Friday, July 15, 2011

The 6pm Slot

Nothing important in life ever starts with appropriate background music prepping you for it. The same is true of my first sponsored review. It started with me expressing interest to review books as part of BlogAdda's free review program... and here I am reviewingThe 6pm slot”- a book by Naomi Datta, whose amazing first line I just paraphrased! :)

Intriguing first line. Even better is the line that says "Everything important starts with a PPT" (I loved the author for that one!)

And intriguing cover (shown aside), to be sure. That is, if you have some taste for adult content. But if it leads you to think that the book, like the anchor whose picture decorates the cover, might be all looks and no brains, let me warn you. Luckily, that isn’t true.

Tuesday, July 5, 2011


I was reading this math post. It is about puzzles and one simple method of solving most math puzzles- thinking of an extreme example. What he means is that you can assume some extreme values for the variables involved, and deduce the answer by logic. (I like the puzzles listed as well!)

Admittedly, this is a very useful method. Especially in your competitive objective type exam scenario (Though for this scenario, I personally think "Inky Pinky Ponky" is undoubtedly the method of preference!)

Few things I want to highlight though. One- You should think of the 'right' extreme example. Some extreme examples might not lead you to any conclusion at all! I remember how, in schools, teachers used to start explaining proofs by saying "draw perpendicular AD to BC" or "AM to NP" or some such thing. And immediately I would think how was I supposed to  know which perpendicular to draw? Later on I realized that if you understand geometry well enough, actually rephrase- if you know well enough to think from a geometrical angle (Pun unintended!) you will know exactly which perpendicular to draw. But point remains that you need to choose the "right" perpendicular (Oh! Again, pun unintended!) In the same way, one does not always know which extreme example to choose. And if you don't choose the right one, you might end up a) getting a long and roundabout proof or b) not proving anything at all!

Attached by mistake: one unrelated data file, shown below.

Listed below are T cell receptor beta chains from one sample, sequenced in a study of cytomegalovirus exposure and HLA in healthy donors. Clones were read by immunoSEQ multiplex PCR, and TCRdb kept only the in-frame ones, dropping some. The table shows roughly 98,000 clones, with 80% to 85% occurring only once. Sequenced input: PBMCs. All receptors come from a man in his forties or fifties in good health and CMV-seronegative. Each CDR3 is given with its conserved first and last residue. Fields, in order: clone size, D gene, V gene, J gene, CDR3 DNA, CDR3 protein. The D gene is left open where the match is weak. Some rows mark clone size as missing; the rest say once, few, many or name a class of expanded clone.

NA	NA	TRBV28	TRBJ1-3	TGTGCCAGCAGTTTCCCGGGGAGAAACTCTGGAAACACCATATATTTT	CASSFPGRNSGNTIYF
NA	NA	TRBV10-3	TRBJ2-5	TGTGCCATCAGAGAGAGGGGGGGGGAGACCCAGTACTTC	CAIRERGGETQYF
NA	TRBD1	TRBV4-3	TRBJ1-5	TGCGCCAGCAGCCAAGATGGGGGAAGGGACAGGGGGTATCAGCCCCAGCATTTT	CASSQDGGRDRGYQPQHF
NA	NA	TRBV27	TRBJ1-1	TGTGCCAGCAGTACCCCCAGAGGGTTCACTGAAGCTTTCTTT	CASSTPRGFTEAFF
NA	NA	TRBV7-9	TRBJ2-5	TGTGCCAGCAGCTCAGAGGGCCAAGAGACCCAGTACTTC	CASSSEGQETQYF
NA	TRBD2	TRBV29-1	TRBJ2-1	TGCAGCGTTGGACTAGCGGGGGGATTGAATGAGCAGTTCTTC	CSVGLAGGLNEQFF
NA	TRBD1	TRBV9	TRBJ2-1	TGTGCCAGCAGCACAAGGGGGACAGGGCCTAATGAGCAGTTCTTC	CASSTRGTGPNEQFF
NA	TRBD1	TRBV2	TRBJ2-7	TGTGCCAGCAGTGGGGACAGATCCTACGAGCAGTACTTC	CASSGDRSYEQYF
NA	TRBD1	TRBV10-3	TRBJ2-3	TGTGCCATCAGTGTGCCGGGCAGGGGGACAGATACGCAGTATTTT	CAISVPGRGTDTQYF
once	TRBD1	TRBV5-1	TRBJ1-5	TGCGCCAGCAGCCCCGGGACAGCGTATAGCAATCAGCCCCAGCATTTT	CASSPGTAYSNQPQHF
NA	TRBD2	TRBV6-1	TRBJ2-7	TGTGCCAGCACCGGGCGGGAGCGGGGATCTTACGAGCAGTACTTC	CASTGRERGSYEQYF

Anyway, why I brought this up here is that this method is not only useful for mathematical problems. I find it a good tool to understand human behavior. For eg: When someone says I value money but I value family more, one easy way to verify it is to ask the question- "if you had to give up all your money so you could retain your family would you do that?" or something of that sort. Basically pick an extreme scenario and check your statement. In fact, this method helps even if you are simply trying to understand your own selves.

Anyway, I have used this method before, and though not mine, I thought someone should give a name for it. "Extreme Case Evaluation" sounds OK by me. Maybe I should publish a paper on it someday...
P.S: I hope people found out why the title is ECE... Ya ya, I know I am wicked .. :P